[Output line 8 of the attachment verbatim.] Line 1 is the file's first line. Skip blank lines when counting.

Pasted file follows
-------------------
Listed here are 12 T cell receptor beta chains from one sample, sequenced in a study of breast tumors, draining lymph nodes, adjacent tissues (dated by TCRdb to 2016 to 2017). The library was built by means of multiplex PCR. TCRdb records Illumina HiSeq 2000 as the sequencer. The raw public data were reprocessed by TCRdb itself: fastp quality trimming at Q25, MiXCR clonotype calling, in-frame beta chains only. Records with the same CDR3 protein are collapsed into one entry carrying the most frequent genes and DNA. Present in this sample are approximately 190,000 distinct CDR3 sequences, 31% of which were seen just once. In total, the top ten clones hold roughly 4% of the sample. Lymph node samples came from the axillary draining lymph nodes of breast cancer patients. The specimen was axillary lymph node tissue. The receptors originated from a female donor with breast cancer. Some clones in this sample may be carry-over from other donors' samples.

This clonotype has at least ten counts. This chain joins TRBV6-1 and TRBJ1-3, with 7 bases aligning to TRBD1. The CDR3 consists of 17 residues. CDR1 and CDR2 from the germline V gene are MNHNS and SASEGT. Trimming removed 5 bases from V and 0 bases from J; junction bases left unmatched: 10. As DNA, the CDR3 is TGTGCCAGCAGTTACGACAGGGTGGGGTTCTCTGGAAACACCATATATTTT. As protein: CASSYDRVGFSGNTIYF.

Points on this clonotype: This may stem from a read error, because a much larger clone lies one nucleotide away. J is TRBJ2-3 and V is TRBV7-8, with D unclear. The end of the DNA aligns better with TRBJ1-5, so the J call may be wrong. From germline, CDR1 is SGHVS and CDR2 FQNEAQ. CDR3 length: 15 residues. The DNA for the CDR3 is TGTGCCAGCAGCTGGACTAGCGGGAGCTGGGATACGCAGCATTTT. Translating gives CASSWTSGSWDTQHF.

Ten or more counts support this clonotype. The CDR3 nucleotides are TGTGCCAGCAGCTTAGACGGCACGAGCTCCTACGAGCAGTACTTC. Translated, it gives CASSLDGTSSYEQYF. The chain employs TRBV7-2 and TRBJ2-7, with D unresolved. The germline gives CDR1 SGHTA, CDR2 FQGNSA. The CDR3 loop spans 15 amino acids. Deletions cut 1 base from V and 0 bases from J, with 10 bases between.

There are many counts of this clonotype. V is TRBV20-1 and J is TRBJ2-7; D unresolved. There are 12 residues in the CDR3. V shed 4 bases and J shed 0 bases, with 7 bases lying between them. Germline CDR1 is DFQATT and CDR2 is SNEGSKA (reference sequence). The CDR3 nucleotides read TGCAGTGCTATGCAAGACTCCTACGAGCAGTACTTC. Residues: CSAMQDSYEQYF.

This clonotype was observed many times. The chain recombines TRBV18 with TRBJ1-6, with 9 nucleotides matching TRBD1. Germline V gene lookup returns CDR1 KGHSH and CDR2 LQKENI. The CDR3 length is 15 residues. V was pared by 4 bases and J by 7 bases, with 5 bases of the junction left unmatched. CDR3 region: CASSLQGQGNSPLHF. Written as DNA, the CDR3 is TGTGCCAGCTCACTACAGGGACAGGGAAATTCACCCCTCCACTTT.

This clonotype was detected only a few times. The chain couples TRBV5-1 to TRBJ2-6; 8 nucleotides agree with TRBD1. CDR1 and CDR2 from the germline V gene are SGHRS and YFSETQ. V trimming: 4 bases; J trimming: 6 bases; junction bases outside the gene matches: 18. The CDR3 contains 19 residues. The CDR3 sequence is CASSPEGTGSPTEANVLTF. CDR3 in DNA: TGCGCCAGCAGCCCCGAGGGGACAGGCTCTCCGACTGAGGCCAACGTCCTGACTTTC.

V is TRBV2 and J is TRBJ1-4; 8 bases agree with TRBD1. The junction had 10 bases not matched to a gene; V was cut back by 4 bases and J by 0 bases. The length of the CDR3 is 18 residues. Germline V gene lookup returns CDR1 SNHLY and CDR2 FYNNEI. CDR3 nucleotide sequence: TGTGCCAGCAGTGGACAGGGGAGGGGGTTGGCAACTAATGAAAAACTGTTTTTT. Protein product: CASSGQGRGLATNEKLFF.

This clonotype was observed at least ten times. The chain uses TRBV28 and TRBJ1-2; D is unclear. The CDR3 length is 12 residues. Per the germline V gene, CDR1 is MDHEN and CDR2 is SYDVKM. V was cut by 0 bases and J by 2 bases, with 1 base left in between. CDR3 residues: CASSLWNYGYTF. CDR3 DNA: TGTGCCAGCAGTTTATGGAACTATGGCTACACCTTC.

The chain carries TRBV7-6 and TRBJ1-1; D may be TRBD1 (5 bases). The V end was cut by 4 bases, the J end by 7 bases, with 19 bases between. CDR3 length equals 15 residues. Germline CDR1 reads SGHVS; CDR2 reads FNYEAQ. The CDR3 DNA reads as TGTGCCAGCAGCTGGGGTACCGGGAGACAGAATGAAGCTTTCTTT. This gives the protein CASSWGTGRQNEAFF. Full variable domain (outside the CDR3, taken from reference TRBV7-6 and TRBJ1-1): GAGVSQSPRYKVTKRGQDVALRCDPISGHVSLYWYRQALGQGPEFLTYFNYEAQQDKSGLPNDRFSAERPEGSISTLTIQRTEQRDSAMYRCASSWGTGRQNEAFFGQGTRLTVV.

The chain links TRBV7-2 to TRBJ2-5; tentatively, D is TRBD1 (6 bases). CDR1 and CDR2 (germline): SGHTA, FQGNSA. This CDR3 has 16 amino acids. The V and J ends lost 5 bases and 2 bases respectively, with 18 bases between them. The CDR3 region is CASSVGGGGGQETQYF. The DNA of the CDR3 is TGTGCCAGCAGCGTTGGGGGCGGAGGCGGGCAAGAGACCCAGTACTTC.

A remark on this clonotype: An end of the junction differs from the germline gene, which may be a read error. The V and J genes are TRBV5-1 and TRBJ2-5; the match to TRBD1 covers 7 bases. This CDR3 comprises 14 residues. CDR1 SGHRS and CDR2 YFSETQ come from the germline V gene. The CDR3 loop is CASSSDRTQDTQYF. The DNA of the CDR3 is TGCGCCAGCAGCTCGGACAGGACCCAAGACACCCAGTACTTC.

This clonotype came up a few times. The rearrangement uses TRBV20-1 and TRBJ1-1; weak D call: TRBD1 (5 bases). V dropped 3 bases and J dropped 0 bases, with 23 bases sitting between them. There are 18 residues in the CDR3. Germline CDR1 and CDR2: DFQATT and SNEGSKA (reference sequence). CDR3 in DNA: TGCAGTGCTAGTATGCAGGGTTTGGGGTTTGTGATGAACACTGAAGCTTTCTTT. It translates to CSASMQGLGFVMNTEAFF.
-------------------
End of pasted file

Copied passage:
V is TRBV2 and J is TRBJ1-4; 8 bases agree with TRBD1. The junction had 10 bases not matched to a gene; V was cut back by 4 bases and J by 0 bases. The length of the CDR3 is 18 residues. Germline V gene lookup returns CDR1 SNHLY and CDR2 FYNNEI. CDR3 nucleotide sequence: TGTGCCAGCAGTGGACAGGGGAGGGGGTTGGCAACTAATGAAAAACTGTTTTTT. Protein product: CASSGQGRGLATNEKLFF.